Imura return boosts Japan's synchro hopes

Mon Feb 15, 2016 3:27am EST
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By Elaine Lies and Megumi Lim

TOKYO (Reuters) - The return of Masayo Imura, known as the "mother" of Japanese synchronized swimming, has bolstered the country's hopes ahead of this year's Olympic Games to such an extent the team will be considered "failures" if they return from Rio without a medal.

Japan won bronze when the team event was added to the program at the 1996 Atlanta Olympics, and took silver in Sydney and in Athens four years later. They also won duet bronze from 1984 to 1992 and silver in 2000 and 2004.

At the Beijing Games in 2008, Japan took bronze in the duet but failed to medal in the team event, while China, under Imura's guidance, finished third.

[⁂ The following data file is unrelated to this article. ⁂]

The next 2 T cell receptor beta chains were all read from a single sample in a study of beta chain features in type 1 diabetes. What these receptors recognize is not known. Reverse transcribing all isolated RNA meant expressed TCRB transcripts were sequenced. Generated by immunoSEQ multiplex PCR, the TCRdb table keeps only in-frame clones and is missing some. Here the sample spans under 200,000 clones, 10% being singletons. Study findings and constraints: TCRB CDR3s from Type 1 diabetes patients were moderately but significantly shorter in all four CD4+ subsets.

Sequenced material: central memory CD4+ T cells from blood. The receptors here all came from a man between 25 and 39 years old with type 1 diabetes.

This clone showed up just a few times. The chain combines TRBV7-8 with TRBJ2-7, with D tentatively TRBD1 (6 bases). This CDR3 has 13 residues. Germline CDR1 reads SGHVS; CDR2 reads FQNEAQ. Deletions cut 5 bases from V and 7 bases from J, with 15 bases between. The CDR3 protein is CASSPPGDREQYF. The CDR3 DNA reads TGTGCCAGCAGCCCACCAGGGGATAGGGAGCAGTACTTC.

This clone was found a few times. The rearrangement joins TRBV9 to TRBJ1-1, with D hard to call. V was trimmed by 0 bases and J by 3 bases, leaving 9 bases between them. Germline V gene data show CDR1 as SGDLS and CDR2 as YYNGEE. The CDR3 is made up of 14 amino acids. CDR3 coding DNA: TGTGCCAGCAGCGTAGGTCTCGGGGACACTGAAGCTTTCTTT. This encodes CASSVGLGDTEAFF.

The Chinese then went one better in London with silver while Japan failed to make the podium in either category.

Imura's role in China's success prompted scathing criticism on social media for her "betrayal" of her homeland.

However, Imura returned home to take over as head coach in 2014 and the switch reaped immediate dividends. The Japanese took bronze at the World Championships in both team and duet events last year -- success which captain Yukiko Inui said had jacked up expectations for Rio.

"Now we're in a position where if we don't take a medal, we've failed," Inui told reporters poolside after a recent practice session.

"So we're under a lot of pressure. The Olympics will be even tougher."   Continued...

Masayo Imura (forground), the coach of Japan's synchronised swimming team, reviews a training video with her swimmers at a pool at the Japan Institute of Sport Science in Tokyo, Japan,  February 12, 2016. REUTERS/Thomas Peter